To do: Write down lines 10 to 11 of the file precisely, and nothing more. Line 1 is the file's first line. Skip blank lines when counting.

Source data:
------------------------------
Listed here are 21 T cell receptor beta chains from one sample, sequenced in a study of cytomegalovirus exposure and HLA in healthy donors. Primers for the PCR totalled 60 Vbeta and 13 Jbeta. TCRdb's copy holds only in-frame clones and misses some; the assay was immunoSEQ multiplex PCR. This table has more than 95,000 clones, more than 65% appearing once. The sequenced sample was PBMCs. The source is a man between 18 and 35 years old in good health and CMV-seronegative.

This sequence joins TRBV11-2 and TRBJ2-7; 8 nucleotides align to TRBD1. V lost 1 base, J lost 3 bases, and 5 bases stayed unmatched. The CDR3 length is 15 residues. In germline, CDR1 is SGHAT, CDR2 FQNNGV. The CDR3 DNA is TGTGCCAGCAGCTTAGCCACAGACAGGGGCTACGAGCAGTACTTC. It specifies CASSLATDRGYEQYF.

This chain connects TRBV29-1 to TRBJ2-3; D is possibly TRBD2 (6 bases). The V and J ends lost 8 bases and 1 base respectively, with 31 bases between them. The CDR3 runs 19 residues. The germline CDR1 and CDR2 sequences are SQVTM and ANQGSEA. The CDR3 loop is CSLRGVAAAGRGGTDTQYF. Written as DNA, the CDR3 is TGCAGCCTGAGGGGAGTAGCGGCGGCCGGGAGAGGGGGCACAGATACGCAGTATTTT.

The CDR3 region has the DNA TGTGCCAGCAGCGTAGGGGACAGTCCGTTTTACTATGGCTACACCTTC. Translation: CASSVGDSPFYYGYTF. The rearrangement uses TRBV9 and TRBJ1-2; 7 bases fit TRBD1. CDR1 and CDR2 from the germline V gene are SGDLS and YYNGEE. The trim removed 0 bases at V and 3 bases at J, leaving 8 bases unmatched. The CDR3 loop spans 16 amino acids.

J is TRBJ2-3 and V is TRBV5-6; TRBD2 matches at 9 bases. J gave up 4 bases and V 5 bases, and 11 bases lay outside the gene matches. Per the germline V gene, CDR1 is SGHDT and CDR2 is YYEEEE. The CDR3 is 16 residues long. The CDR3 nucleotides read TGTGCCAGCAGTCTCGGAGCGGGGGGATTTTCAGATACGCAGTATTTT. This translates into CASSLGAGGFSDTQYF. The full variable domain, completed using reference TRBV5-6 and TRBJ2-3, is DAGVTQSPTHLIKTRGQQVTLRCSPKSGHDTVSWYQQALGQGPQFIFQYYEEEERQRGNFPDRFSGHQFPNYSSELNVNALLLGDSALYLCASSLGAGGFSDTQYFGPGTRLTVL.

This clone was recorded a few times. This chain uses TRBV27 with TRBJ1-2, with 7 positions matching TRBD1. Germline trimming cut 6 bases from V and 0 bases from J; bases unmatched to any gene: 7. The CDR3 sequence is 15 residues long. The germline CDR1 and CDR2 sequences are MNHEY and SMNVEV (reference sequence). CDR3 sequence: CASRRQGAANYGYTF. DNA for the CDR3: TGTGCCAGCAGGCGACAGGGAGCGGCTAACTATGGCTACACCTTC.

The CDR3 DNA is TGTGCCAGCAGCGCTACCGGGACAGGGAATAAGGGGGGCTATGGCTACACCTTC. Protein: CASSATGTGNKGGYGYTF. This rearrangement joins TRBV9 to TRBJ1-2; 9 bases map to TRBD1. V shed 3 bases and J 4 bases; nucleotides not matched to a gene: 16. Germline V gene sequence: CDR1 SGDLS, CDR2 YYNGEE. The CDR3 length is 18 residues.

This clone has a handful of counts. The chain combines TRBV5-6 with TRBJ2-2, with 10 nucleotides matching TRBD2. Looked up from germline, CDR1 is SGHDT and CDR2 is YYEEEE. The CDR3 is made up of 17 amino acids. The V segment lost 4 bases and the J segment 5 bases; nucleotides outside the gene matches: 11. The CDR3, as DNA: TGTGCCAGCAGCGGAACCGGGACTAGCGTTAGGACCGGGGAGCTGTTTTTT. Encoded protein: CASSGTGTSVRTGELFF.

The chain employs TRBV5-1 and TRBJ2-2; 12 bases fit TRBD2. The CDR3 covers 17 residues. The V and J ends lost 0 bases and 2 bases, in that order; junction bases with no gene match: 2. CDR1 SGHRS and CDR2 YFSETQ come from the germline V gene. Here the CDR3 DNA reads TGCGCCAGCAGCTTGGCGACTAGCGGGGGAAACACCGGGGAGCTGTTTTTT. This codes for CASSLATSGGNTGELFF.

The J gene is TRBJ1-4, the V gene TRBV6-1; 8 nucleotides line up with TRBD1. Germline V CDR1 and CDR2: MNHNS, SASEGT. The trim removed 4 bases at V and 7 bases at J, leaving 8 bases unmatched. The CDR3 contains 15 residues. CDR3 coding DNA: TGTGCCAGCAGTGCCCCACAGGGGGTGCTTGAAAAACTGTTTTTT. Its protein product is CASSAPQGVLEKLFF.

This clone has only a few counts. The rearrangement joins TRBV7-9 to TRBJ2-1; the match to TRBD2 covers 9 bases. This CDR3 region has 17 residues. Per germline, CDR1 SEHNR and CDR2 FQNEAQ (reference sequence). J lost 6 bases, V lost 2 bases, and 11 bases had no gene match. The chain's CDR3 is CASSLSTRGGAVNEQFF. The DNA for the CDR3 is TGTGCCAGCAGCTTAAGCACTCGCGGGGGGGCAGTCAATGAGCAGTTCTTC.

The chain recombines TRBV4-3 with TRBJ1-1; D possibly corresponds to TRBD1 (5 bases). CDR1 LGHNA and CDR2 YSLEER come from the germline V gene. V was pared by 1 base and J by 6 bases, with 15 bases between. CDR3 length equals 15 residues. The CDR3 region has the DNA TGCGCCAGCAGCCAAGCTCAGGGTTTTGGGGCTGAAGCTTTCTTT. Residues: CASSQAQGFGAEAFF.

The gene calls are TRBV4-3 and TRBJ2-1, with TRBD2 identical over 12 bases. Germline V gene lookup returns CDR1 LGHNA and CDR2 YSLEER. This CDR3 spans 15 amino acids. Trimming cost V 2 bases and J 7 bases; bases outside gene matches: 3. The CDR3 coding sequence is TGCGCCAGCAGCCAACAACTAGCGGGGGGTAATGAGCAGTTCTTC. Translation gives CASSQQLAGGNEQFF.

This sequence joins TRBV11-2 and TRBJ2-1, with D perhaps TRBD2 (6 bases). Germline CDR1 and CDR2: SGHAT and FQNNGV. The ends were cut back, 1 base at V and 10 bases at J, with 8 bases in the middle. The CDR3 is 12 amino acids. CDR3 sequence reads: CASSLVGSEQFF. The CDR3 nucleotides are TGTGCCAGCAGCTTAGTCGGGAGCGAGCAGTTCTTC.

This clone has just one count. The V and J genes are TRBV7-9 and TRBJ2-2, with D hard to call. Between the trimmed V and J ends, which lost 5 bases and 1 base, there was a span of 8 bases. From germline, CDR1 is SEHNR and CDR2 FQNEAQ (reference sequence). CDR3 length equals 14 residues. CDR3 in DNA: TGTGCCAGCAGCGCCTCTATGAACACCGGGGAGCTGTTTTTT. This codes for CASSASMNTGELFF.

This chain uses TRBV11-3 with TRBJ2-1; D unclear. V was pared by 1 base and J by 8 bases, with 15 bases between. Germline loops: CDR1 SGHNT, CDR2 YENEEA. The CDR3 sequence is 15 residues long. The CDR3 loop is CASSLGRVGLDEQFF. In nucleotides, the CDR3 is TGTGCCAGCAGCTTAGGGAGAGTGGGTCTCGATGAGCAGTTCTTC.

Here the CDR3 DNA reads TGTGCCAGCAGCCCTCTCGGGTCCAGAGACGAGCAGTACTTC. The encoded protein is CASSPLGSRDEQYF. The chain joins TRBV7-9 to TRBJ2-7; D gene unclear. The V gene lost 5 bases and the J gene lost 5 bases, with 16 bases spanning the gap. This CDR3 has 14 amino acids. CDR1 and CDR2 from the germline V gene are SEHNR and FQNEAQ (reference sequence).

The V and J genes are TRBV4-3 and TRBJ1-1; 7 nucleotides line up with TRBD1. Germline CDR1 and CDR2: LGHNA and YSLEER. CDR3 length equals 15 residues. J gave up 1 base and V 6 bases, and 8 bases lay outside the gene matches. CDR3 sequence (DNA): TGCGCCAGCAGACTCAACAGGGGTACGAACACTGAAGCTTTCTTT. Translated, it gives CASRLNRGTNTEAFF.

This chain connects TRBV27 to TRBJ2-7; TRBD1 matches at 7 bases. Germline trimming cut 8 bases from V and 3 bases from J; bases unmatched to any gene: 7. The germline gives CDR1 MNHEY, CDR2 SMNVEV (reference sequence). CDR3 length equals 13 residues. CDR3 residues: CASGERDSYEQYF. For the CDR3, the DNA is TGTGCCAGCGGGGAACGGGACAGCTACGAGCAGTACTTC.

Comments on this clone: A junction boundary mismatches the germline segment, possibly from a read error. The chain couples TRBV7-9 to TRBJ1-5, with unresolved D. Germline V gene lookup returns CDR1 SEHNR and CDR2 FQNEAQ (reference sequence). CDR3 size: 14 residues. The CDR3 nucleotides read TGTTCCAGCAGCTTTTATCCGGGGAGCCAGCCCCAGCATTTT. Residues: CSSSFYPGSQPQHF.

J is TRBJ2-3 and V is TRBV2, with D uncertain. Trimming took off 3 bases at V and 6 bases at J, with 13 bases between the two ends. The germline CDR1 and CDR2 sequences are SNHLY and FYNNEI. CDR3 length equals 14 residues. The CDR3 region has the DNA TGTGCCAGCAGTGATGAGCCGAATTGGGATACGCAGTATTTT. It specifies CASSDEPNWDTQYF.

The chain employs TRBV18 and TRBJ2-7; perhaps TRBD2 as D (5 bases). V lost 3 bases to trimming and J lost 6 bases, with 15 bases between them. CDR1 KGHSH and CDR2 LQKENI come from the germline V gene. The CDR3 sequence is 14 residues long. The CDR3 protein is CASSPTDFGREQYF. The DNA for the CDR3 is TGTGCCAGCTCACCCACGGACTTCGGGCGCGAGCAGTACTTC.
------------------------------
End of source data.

The J gene is TRBJ1-4, the V gene TRBV6-1; 8 nucleotides line up with TRBD1. Germline V CDR1 and CDR2: MNHNS, SASEGT. The trim removed 4 bases at V and 7 bases at J, leaving 8 bases unmatched. The CDR3 contains 15 residues. CDR3 coding DNA: TGTGCCAGCAGTGCCCCACAGGGGGTGCTTGAAAAACTGTTTTTT. Its protein product is CASSAPQGVLEKLFF.

This clone has only a few counts. The rearrangement joins TRBV7-9 to TRBJ2-1; the match to TRBD2 covers 9 bases. This CDR3 region has 17 residues. Per germline, CDR1 SEHNR and CDR2 FQNEAQ (reference sequence). J lost 6 bases, V lost 2 bases, and 11 bases had no gene match. The chain's CDR3 is CASSLSTRGGAVNEQFF. The DNA for the CDR3 is TGTGCCAGCAGCTTAAGCACTCGCGGGGGGGCAGTCAATGAGCAGTTCTTC.